The safety/modified intention-to-treat population included all patients that received inoculation of nelipepimut-S or placebo and was utilized for comparing rates of adverse events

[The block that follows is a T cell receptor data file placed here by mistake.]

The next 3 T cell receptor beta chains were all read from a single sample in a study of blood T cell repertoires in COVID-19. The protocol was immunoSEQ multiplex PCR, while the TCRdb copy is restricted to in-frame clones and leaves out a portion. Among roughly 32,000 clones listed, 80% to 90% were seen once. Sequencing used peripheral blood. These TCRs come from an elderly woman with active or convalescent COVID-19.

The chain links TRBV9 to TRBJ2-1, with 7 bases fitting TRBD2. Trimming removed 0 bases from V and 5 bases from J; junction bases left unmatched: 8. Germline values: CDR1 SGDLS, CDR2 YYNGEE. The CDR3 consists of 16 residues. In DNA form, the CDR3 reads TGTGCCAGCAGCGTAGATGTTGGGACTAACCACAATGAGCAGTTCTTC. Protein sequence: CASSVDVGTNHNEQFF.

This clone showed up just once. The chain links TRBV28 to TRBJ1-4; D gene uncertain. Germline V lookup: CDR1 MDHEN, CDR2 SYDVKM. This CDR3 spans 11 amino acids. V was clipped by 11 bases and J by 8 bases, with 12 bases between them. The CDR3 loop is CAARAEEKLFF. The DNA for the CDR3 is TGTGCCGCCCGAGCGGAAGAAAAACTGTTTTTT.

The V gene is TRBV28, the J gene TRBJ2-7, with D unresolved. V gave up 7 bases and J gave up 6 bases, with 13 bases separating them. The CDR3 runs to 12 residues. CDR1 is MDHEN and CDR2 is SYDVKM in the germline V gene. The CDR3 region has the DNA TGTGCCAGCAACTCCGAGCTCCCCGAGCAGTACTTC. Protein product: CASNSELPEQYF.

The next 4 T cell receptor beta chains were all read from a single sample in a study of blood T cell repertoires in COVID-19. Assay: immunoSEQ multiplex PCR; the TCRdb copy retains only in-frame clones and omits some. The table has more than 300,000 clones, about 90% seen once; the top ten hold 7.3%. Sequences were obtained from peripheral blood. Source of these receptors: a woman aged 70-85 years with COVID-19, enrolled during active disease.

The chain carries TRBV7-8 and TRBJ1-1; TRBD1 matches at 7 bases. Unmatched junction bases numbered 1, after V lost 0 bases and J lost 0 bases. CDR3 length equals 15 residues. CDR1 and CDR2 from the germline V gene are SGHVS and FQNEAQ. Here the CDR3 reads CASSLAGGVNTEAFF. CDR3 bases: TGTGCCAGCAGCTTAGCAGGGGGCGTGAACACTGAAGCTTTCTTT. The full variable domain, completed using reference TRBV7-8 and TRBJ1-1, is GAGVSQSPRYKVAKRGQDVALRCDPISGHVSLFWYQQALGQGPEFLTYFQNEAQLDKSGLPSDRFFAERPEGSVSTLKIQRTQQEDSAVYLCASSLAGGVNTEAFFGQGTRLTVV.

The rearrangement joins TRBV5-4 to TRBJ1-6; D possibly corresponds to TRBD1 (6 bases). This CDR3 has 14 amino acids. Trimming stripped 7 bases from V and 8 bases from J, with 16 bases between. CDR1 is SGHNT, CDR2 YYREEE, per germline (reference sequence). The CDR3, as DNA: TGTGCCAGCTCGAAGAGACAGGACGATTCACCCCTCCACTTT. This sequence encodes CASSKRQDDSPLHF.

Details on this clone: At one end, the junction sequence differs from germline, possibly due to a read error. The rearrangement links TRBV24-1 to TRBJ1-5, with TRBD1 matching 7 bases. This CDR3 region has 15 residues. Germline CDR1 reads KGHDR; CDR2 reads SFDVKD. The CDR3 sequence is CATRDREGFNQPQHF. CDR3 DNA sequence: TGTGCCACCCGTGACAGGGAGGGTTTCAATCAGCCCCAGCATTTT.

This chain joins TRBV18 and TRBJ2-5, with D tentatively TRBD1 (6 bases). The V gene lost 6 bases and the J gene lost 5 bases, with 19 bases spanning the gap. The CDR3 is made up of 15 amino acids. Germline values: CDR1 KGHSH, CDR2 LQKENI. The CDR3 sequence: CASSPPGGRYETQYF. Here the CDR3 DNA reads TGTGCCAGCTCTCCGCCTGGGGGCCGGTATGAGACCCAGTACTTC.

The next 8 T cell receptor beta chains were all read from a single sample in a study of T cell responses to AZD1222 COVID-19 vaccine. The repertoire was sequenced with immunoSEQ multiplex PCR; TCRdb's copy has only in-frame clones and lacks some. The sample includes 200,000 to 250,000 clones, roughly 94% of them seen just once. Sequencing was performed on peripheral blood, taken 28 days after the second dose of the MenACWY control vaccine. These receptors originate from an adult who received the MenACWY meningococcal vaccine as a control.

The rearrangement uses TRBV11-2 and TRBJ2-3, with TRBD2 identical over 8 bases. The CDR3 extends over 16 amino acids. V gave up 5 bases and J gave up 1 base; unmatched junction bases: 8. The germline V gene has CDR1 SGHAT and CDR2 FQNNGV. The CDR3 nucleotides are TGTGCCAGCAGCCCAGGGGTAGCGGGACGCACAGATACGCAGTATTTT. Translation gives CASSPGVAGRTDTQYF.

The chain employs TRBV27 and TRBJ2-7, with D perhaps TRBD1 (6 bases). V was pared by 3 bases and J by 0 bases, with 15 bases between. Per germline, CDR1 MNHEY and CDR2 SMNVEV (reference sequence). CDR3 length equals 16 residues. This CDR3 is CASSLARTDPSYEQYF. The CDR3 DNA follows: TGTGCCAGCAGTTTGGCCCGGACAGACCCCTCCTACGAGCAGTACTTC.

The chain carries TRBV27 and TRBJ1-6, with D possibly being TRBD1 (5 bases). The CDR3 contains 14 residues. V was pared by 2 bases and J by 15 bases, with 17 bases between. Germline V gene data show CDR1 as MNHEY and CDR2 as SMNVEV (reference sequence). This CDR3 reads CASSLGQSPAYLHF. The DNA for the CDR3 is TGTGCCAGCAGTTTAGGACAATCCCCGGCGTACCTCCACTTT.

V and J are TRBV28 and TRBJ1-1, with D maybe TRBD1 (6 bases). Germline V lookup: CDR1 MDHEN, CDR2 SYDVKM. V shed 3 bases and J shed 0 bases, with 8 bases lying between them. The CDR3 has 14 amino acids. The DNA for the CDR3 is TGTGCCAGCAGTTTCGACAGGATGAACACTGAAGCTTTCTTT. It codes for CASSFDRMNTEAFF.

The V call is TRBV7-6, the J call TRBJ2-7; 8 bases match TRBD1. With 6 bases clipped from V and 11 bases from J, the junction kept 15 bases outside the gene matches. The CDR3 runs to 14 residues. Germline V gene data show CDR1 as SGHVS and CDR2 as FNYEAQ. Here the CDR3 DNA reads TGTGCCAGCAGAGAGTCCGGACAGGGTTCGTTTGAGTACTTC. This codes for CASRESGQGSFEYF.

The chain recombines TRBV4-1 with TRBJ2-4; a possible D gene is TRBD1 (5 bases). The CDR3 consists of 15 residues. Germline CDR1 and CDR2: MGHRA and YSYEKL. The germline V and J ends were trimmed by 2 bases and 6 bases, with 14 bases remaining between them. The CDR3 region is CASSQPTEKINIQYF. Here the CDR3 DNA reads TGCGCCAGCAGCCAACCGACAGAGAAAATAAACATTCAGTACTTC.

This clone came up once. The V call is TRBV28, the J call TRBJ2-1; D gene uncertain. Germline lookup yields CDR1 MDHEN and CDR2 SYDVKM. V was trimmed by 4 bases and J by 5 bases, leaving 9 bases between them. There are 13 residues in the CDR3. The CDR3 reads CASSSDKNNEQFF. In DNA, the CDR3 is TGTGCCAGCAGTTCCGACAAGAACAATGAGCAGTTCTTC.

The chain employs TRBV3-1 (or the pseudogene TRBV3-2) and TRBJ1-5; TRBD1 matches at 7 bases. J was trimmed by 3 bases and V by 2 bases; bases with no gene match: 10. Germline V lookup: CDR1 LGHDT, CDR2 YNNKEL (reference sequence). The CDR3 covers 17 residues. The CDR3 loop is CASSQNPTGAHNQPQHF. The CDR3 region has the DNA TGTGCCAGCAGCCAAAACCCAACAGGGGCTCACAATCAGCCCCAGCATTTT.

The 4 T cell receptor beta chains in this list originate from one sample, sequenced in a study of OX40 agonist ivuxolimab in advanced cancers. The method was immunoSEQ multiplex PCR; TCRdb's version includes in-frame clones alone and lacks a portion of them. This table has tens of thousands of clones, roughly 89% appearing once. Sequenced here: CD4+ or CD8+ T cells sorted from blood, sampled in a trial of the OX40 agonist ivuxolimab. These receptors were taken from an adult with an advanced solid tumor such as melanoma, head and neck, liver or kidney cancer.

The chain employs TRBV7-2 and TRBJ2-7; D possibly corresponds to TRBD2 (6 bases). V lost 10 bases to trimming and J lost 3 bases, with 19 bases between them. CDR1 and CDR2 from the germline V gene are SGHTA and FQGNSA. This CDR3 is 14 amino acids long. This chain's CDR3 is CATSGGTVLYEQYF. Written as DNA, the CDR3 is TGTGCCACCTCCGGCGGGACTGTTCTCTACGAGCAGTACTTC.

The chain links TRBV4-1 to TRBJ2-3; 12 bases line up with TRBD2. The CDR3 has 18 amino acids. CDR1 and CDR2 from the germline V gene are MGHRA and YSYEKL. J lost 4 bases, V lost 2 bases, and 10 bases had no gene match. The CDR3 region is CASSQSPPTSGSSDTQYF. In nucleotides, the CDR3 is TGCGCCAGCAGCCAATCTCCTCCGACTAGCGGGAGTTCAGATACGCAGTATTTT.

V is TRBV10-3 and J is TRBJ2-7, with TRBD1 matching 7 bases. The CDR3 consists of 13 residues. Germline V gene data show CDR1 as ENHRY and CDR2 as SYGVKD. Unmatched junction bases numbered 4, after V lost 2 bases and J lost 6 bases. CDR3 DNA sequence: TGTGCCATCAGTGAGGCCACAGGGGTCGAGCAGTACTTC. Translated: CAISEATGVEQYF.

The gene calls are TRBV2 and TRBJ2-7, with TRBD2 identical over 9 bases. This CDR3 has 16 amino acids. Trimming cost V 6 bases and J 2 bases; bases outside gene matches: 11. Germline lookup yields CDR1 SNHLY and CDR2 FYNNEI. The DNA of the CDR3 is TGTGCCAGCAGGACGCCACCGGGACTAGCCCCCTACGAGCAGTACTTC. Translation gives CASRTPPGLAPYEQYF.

The safety/modified intention-to-treat population included all patients that received inoculation of nelipepimut-S or placebo and was utilized for comparing rates of adverse events. compared to control. At median follow up of 25.7 (interquartile range, IQR: 18.4C32.7) weeks, estimated DFS did not significantly differ between NPS and control (HR 0.62, 95% CI: 0.31C1.25, p=0.18). In a planned exploratory analysis of TNBC individuals, DFS was improved for NPS vs control (HR 0.26, 95% CI: 0.08C0.81, p=0.01). Summary: The combination of NPS with trastuzumab is definitely safe. In HER2 low-expressing breast cancer, no significant difference in DFS was seen in the intention-to-treat analysis; however, significant medical benefit was seen in TNBC individuals. These findings warrant further investigation in a phase III randomized trial. strong class=”kwd-title” Keywords: Breast Tumor, Immunotherapy, Nelipepimut-S, Trastuzumab, BF-168 Vaccine Intro: Trastuzumab, a BF-168 monoclonal antibody focusing on the HER2 protein, has been the backbone of therapy for ladies with HER2 over-expressing (3+ by immunohistochemistry [IHC] or in-situ hybridization [ISH] amplified) breast cancer for two decades.(1C3) While only 15C20% of all breast cancer individuals possess BF-168 HER2 over-expressing tumors, the majority possess tumors that express HER2 to a Rabbit Polyclonal to SMC1 lesser degree.(4) Retrospective data encouraging the use of trastuzumab BF-168 in HER2 IHC 1+ or 2+ breast cancer led to the conduct of the NSABP B-47 adjuvant therapy trial, which randomized patients with HER2 low-expressing tumors (1C2+ by IHC and ISH HER2:CEP17 2.0 or HER2 gene copy quantity 4 per nucleus) to trastuzumab versus placebo.(5) At a median follow-up of 46 weeks, the 5-year invasive disease-free survival (DFS) rate did not differ between organizations: 89.6% for individuals receiving trastuzumab in addition to chemotherapy versus 89.2% for those receiving chemotherapy alone (p=0.90). While passive, monoclonal antibody based HER2-directed therapy alone has not shown clinical activity in patients with HER2 1+ or 2+ tumors, there may be benefit to HER2-targeted active immunotherapy in patients with HER2 low-expressing breast malignancy. Our group has developed HER2-derived peptide vaccines, including nelipepimut-S (NPS), which are combined with granulocyte-macrophage colony-stimulating factor (GM-CSF) as an immunoadjuvant. Promising initial clinical work with this CD8+ T cell-eliciting vaccine led to a phase II trial, which showed a significant improvement in DFS for vaccinated patients versus unvaccinated controls.(6) Based on these results, the phase III PRESENT trial was conducted, randomizing patients with node-positive, HER2 1+ or 2+ breast malignancy to NPS with GM-CSF vs GM-CSF alone.(7) At the time of a planned interim analysis, this trial was terminated for futility due to lack of benefit from the vaccine. Although phase III trials evaluating either trastuzumab or NPS as monotherapy failed to show benefit for patients with HER2 1+ or 2+ breast cancer, preclinical work suggests potential synergy through combining these two therapies.(8C10) To further investigate this promising combination, a multi-center, prospective, randomized, single-blinded, placebo-controlled phase IIb trial of trastuzumab and NPS with GM-CSF versus trastuzumab and placebo with GM-CSF was conducted. Here, we statement the final security, immunologic response, and efficacy results of this trial. Methods Study Design and Patient Eligibility This was a multicenter, randomized, single-blind, placebo-controlled phase IIb trial enrolling at 26 centers in the United States comparing trastuzumab with concurrent NPS with GM-CSF to placebo with GM-CSF. Eligible patients had to be 18 years or older, have histologically confirmed invasive breast malignancy that was HER2 1+ or 2+ (for IHC 2+ tumors, ISH nonamplified), be node positive or estrogen and progesterone receptor unfavorable (triple negative breast cancer [TNBC]), and be clinically disease-free after receiving medical procedures, chemotherapy, and radiation administered as guideline concordant care. Patients receiving neoadjuvant chemotherapy were eligible based on their pretreatment clinical stage or final pathologic stage; individual staging was based on the AJCC 7th edition. Patients began study treatment 3C12 weeks after completion of their breast cancer treatment with the estrogen and/or progesterone receptor-positive patients who initiated endocrine therapy remaining on that treatment per standard practice. Patients were excluded for a history of prior trastuzumab therapy, New York Heart Association stage 3 or 4 4 cardiac disease, left ventricular ejection portion (LVEF) by echocardiogram or radionuclide angiography (MUGA) less than 50% or below the lower limit of normal for the screening institution, active immunosuppression or autoimmune diseases. Eligible patients underwent a two-stage.